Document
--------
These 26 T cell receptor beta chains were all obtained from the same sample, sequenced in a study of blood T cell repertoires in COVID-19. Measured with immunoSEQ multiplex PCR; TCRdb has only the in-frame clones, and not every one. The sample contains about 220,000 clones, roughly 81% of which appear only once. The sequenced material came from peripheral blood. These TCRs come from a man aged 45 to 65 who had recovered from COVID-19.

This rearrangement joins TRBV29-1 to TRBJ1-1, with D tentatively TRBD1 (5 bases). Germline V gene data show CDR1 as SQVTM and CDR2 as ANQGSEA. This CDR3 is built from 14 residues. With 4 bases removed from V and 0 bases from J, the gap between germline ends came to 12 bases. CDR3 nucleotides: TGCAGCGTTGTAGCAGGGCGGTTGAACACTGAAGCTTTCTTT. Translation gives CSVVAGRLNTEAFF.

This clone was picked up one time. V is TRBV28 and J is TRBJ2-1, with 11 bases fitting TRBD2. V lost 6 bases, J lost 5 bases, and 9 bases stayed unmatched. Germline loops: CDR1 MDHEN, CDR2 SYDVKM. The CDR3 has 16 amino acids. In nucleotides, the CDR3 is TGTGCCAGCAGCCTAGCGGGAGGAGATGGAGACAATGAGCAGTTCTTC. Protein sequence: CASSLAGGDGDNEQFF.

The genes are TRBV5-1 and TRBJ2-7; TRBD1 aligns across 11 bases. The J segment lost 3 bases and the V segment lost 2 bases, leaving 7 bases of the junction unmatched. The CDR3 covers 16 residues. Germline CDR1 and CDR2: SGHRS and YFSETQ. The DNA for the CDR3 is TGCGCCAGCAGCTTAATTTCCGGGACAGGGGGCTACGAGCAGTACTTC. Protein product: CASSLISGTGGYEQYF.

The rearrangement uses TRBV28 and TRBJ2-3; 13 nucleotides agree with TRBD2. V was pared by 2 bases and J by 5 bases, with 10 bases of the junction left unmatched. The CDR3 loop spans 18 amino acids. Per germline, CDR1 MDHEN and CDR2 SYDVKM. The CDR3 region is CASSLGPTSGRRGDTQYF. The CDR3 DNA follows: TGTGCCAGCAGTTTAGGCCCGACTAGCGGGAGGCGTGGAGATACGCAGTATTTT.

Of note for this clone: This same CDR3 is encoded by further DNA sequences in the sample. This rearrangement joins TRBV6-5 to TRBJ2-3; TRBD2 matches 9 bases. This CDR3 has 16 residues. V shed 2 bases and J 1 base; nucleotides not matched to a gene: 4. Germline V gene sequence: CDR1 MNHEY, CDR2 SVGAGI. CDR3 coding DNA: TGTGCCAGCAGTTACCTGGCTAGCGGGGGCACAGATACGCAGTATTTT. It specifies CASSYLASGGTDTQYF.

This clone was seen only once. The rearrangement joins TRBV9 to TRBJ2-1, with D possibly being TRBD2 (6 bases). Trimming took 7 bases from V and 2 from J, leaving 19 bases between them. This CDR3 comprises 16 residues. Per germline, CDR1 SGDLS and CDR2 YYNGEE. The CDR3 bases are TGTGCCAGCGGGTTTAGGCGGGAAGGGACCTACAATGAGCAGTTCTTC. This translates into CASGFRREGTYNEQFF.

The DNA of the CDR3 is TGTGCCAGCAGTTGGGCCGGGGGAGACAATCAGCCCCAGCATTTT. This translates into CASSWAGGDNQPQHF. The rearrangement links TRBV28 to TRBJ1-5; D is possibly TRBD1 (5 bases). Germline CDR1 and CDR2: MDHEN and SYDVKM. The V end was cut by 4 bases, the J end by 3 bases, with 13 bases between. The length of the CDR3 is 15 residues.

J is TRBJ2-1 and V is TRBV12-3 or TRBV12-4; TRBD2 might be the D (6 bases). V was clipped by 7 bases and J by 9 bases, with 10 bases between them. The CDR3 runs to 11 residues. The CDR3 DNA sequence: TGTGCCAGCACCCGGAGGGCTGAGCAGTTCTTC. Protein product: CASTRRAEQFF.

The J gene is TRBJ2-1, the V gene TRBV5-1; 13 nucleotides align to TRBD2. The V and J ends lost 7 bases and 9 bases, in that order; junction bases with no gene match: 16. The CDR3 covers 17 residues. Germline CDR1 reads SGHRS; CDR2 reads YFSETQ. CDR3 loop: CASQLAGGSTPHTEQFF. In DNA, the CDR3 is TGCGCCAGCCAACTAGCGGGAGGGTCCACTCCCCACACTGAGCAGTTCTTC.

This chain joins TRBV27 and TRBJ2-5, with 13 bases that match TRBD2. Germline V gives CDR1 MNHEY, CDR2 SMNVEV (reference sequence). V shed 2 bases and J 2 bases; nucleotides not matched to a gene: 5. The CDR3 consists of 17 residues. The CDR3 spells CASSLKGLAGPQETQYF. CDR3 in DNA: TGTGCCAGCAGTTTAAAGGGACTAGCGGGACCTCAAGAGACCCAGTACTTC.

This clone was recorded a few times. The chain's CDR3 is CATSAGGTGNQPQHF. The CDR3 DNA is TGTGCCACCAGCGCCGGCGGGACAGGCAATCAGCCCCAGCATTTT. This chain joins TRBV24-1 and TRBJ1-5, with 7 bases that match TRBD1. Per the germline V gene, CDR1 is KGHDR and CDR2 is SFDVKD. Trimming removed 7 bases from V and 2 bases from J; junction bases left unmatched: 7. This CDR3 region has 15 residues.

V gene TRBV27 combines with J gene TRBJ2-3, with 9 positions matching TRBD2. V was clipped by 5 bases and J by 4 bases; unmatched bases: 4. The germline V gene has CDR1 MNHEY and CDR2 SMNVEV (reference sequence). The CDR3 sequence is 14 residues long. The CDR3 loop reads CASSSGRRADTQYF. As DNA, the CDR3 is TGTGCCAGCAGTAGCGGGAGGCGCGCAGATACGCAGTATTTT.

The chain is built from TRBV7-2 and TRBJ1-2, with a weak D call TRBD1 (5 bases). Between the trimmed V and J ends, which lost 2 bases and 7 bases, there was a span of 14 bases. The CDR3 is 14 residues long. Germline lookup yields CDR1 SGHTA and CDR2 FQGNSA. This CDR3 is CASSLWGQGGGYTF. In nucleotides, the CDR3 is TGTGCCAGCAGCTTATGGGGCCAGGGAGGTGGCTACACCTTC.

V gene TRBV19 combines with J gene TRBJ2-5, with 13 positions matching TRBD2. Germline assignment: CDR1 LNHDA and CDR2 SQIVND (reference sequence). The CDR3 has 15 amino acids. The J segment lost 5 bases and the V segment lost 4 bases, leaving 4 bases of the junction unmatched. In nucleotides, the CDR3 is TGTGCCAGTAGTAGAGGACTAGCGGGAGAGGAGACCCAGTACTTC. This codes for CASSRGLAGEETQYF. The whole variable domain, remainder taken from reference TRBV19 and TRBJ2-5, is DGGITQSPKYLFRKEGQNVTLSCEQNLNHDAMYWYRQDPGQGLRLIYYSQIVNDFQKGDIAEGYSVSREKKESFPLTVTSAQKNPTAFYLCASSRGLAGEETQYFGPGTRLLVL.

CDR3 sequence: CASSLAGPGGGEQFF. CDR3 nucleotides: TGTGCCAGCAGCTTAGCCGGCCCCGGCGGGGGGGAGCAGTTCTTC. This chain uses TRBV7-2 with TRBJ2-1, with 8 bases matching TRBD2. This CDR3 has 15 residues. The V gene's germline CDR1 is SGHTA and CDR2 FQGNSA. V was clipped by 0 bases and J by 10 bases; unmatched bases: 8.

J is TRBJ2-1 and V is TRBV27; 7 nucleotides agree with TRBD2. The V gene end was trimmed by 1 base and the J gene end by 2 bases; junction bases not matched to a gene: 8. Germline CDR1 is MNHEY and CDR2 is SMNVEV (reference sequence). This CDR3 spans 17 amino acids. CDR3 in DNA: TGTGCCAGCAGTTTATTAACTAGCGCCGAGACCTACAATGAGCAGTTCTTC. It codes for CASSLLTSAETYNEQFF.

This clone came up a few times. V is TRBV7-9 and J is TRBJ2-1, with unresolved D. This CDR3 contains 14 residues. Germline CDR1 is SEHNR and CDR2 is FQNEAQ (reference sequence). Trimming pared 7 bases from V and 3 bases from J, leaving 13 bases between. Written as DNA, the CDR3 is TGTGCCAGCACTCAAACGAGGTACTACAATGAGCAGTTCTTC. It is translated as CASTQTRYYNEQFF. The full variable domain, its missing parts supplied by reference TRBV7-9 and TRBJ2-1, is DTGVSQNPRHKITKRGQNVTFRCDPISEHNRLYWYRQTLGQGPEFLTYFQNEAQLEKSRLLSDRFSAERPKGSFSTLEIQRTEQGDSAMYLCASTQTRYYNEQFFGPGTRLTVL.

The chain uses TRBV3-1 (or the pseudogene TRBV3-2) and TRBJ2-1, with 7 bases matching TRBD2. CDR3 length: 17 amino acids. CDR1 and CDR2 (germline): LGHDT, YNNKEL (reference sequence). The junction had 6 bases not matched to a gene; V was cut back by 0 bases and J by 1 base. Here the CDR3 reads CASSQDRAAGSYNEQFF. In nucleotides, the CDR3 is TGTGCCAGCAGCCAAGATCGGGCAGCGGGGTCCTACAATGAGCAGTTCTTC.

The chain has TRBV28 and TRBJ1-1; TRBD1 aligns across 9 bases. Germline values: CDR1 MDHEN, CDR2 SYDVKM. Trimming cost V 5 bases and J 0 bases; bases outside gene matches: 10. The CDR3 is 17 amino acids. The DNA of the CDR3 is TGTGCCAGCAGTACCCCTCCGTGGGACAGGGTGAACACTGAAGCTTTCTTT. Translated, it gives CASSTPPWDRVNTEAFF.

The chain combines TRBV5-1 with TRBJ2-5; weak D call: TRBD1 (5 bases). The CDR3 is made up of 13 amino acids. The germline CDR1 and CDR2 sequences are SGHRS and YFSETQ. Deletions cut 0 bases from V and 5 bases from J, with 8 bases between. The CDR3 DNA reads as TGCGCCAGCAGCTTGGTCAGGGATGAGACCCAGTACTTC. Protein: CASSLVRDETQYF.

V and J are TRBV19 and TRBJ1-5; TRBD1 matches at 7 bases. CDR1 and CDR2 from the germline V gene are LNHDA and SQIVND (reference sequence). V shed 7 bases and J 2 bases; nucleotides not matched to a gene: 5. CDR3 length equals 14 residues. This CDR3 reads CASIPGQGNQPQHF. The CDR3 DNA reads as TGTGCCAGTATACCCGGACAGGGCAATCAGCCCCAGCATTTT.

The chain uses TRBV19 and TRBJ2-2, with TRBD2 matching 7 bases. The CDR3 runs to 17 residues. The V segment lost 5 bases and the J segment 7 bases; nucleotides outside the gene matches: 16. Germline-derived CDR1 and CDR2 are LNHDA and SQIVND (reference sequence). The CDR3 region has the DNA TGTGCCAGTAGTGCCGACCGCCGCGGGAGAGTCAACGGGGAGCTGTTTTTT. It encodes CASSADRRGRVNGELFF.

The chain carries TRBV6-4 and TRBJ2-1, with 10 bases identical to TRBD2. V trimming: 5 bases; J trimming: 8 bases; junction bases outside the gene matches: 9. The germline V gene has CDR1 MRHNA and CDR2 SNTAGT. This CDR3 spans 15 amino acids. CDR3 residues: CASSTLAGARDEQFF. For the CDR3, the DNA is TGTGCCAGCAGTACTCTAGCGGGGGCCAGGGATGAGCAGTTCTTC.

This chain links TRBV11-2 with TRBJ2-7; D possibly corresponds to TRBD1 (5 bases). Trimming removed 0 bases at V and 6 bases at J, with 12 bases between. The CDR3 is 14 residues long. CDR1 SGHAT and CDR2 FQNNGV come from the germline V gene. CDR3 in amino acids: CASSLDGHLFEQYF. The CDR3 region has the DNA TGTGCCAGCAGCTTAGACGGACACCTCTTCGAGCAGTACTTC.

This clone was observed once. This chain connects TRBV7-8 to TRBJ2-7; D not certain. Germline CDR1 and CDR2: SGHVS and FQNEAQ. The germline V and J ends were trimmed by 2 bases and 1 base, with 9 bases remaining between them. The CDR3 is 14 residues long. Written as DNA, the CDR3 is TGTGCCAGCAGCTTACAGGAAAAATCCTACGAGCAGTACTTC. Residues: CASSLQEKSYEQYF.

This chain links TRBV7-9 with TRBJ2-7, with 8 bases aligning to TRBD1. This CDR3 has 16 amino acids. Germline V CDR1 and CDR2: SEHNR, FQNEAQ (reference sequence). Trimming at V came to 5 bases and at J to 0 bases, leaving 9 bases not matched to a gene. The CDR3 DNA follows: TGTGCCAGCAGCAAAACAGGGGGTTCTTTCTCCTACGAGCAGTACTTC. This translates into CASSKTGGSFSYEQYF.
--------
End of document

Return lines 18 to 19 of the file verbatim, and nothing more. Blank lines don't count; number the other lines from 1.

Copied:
This clone came up a few times. V is TRBV7-9 and J is TRBJ2-1, with unresolved D. This CDR3 contains 14 residues. Germline CDR1 is SEHNR and CDR2 is FQNEAQ (reference sequence). Trimming pared 7 bases from V and 3 bases from J, leaving 13 bases between. Written as DNA, the CDR3 is TGTGCCAGCACTCAAACGAGGTACTACAATGAGCAGTTCTTC. It is translated as CASTQTRYYNEQFF. The full variable domain, its missing parts supplied by reference TRBV7-9 and TRBJ2-1, is DTGVSQNPRHKITKRGQNVTFRCDPISEHNRLYWYRQTLGQGPEFLTYFQNEAQLEKSRLLSDRFSAERPKGSFSTLEIQRTEQGDSAMYLCASTQTRYYNEQFFGPGTRLTVL.

The chain uses TRBV3-1 (or the pseudogene TRBV3-2) and TRBJ2-1, with 7 bases matching TRBD2. CDR3 length: 17 amino acids. CDR1 and CDR2 (germline): LGHDT, YNNKEL (reference sequence). The junction had 6 bases not matched to a gene; V was cut back by 0 bases and J by 1 base. Here the CDR3 reads CASSQDRAAGSYNEQFF. In nucleotides, the CDR3 is TGTGCCAGCAGCCAAGATCGGGCAGCGGGGTCCTACAATGAGCAGTTCTTC.